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United States Department of State / Index to the executive documents of the House of Representatives for the second session of the fiftieth Congress, 1888-'90

Germany,   pp. 570-684 PDF (48.6 MB)

Page 664

664                      VOREIGN RELATIONS.
Sea, while the American firms had 1no vessels of their own. The sub-
jects of the Empire had brought, by systematical establishment of plan.
tations, 7,985 acres under culture, while American plantations do not
exist., and only about 100 acres of the property owned by American sub.
jects are cultivated. At the beginning of 1886 there were eighty-one
Germans and tw -nty-four Americans residing within the municipal dis-
trict of Apia. Houses and property owned by German subjects repre-
sent, as shown by the list of assessments of municipal taxes, a value of
$175,765; those of American citizens only a value of $32,000.
   Germany has never made use of this mercantile preponderance of her
 subjects in Samoa to secure commercial privileges, as the United States
 have recently done in Hawaii by the ratification of the lately renewed
 reciprocity treaty of January 30, 1875. We have always maintained
 the principle of equality of rights of nations in Samoa, and never aspired
 to political advantages. Mxoreover, on the occasion of the latest action
 against Malietoa, the continuation of whose government was incompat-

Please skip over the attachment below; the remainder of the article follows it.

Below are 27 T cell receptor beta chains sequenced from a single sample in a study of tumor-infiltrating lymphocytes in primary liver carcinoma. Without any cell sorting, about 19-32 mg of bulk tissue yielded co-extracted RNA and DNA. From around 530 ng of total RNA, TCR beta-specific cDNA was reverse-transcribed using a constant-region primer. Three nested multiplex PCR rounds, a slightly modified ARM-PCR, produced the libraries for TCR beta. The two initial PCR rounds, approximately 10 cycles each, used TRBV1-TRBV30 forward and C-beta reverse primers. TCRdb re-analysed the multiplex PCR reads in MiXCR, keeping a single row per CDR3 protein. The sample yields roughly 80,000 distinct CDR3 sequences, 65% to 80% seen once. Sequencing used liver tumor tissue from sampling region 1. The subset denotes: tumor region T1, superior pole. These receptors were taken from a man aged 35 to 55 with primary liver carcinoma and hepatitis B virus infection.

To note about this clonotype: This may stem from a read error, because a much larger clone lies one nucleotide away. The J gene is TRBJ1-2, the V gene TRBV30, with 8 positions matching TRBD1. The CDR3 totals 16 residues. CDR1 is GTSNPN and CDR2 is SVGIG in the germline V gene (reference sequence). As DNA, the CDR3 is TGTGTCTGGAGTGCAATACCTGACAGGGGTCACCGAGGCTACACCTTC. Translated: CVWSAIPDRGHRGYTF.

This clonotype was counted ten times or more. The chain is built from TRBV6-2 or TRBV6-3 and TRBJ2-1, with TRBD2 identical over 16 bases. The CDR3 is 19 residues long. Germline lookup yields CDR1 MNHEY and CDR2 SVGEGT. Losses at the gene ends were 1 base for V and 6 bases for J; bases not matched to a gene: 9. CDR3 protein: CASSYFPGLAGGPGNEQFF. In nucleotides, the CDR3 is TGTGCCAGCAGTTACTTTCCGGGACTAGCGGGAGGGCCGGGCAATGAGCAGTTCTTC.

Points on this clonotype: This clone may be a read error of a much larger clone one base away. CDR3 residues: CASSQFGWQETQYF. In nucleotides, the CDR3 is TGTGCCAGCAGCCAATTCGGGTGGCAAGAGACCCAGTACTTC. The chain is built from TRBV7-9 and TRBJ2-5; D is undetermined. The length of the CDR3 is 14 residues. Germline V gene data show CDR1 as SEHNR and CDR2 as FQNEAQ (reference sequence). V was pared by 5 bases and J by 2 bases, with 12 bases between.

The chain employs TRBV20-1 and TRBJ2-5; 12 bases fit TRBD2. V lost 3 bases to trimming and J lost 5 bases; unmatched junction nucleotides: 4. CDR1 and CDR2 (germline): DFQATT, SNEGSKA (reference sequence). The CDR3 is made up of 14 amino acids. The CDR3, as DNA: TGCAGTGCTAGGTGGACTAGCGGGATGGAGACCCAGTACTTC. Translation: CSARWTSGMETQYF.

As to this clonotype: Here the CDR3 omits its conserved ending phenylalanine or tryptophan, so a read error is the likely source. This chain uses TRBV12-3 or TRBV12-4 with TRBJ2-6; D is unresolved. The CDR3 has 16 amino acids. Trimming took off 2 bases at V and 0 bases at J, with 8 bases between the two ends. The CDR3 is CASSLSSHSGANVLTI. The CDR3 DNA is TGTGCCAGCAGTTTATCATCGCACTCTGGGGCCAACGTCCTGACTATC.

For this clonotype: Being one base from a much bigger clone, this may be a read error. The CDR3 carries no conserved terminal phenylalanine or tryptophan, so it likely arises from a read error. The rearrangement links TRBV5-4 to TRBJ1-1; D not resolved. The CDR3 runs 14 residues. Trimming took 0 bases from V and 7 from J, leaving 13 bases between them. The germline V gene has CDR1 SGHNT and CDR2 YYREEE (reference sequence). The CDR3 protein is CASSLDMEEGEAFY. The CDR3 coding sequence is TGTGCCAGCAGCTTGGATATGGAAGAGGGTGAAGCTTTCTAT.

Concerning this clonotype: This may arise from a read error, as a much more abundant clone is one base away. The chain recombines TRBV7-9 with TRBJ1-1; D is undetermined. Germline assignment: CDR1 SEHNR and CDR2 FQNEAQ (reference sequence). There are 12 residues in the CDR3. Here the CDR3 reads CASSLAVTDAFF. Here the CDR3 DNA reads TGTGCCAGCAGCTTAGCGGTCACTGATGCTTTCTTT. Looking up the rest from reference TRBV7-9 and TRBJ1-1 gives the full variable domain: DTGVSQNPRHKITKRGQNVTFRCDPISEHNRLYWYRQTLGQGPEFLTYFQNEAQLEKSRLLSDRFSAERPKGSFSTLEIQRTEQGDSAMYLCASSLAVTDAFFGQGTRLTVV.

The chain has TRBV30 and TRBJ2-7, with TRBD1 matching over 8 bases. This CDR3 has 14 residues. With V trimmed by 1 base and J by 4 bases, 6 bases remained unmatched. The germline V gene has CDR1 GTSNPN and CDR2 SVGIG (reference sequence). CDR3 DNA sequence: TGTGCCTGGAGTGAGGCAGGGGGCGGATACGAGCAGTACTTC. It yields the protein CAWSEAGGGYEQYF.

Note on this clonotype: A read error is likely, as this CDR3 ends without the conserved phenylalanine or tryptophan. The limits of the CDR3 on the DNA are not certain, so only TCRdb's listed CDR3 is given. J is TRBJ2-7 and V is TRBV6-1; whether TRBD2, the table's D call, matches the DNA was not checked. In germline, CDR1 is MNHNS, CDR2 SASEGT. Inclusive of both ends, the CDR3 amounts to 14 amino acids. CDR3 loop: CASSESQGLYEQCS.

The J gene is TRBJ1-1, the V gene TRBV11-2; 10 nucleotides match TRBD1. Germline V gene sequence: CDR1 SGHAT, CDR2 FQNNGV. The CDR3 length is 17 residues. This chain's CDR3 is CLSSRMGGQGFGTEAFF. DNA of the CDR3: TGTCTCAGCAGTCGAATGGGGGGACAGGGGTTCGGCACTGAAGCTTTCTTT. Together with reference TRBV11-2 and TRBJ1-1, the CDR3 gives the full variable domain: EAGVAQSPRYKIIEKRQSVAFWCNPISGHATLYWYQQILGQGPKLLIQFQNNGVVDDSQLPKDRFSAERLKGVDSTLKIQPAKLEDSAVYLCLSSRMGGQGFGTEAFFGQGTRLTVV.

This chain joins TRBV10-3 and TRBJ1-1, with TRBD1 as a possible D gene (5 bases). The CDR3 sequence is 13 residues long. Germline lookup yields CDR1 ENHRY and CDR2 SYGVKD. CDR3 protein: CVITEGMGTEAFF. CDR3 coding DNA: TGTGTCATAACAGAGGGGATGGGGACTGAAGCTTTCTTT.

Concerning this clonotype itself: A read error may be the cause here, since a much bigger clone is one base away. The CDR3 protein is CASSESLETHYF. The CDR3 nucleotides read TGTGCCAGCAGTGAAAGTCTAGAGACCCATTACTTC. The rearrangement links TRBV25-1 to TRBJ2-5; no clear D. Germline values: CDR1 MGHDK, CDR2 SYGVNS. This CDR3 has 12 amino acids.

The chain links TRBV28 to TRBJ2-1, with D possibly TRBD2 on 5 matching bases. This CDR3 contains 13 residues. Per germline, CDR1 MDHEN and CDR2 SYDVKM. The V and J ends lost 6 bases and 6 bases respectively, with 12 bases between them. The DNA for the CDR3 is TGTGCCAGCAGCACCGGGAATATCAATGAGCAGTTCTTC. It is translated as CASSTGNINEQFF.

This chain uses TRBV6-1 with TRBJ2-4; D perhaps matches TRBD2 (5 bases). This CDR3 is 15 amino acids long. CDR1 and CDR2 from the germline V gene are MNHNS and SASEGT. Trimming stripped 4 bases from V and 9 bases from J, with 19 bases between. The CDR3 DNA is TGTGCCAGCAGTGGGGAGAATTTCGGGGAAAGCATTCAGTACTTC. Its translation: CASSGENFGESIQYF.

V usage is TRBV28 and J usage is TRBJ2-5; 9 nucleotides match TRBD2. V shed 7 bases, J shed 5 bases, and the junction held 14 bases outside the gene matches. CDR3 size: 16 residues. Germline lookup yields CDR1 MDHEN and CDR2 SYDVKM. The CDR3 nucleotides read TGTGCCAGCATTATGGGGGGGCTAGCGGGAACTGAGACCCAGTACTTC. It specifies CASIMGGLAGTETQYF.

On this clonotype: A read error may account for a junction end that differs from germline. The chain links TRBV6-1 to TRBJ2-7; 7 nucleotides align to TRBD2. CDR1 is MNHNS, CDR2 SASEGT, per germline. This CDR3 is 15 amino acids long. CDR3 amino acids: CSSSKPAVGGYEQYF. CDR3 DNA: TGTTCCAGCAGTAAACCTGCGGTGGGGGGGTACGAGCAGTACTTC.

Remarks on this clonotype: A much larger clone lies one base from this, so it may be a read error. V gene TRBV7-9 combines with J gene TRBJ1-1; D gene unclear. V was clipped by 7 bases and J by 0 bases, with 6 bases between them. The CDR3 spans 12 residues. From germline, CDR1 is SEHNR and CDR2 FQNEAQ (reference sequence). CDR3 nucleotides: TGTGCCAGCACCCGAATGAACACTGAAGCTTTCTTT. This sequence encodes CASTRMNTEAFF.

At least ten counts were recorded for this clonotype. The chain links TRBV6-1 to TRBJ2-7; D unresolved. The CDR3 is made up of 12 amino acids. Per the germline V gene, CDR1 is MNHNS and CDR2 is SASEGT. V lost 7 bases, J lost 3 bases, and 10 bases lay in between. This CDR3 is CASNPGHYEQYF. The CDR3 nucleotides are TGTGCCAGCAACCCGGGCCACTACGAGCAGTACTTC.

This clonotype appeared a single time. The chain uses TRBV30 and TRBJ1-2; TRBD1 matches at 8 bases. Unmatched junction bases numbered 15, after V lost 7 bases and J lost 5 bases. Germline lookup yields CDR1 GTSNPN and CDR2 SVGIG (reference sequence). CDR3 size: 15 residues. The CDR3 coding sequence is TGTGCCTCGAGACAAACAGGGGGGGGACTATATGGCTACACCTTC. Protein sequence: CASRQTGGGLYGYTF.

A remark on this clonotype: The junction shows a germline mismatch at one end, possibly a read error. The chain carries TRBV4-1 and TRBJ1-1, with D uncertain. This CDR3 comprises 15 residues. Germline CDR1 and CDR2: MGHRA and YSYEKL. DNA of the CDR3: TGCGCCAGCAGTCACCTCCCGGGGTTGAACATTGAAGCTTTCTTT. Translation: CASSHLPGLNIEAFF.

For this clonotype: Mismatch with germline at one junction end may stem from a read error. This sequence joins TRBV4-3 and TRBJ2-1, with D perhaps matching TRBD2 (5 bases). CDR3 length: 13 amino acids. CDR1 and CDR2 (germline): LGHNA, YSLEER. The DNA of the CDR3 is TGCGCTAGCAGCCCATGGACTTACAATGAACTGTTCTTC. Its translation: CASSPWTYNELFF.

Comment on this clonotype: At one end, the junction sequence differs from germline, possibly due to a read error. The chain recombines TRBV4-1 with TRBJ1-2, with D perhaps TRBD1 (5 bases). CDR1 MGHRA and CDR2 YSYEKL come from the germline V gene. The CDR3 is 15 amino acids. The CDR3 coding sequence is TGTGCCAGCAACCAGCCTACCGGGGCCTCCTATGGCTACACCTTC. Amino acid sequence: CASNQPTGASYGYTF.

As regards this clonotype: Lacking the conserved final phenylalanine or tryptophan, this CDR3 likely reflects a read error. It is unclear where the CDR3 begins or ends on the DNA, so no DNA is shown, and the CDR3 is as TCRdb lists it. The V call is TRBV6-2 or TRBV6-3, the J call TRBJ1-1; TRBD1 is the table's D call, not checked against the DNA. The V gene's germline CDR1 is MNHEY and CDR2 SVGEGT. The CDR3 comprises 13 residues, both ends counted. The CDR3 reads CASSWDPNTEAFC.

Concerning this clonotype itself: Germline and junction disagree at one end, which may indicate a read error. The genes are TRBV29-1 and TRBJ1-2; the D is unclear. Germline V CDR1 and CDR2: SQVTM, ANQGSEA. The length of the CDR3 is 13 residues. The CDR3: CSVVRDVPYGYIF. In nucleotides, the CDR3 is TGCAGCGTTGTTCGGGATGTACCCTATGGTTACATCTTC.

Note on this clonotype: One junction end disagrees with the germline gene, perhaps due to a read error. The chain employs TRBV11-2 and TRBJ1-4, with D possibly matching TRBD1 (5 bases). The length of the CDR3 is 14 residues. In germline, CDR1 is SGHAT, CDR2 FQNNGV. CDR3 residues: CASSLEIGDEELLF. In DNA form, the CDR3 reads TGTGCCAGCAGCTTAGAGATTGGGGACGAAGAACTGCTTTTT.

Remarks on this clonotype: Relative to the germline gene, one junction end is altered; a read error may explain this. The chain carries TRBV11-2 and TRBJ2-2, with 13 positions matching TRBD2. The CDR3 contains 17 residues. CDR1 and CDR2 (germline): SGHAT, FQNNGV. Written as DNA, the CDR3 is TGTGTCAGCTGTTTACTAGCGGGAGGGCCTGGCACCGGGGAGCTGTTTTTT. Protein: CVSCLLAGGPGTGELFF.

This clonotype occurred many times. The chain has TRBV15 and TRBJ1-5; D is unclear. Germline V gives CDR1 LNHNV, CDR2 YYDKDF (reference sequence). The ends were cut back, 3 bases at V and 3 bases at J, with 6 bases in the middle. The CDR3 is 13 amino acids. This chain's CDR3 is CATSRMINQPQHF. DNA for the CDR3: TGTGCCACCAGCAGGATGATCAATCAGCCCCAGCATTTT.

ible with our dignity, we have given, before the deposition of said chief,
 to both the English and the American Governments the assurance,
 against which no doubt has been raised, that it is not our intention to
 change anything with regard to the relations of the treaty powers to
   I fail therefore to find in the facts themselves any reasons that could
 explain the continual ill-will shown towards us in Samoa by the Amer-
 ican representatives of the past and of the present, and I should be
 thankful to Mr. Bayard if he would lend me his assistance in the in-
 vestigation of this strange fact. Should my supposition be right that
 those difficulties have their origin in the personal disposition of the
 American representatives in Apia, and not in their instructions, I am
 convinced that the American Government will cause the necessary re-
 dress to take place.
 It can not be conceived that consular officers who do not respect the
 limits of their task, and who cause by their conduct without reason
 international ill-feeling (verstimmung) between countries entertaining
 friendly relations to each other, act in the sense of their Government,
 with which Germany since the foundation of the American Union has
 been connected by traditional friendship.
 We come, therefore, readily to the conviction that it will suffice to
 submit to the attention of his excellency the Secretary of State a co-
 herent review of the attitude observed by the different American con-
 suls in Samoa in order to be enabled to hope for the redress of a mis-
 understanding which has no foundation in the actual reciprocal friendly
 You are requested to read this instruction to- the Secretary of State,
 Mr, Bayard, and to leave him a copy of it.
                                                      V.: BISMARCK,
                              [Izuclosure 1.]
                      Account of proceeding8 in Samoa.
  After the declaration of war against Malietoa by the imperial consul at
Apia the
American consul-general, Mr. Sewall, offered his services to cause Malietoa
to volun-
tarily surrender himself.
  Consul Becker entered therefore in communication with Mr. Sewall, but declared
at the same time that the military measures would not be suspended by the
tions. Mr. Sewall, however, did not take any further steps to effectuate

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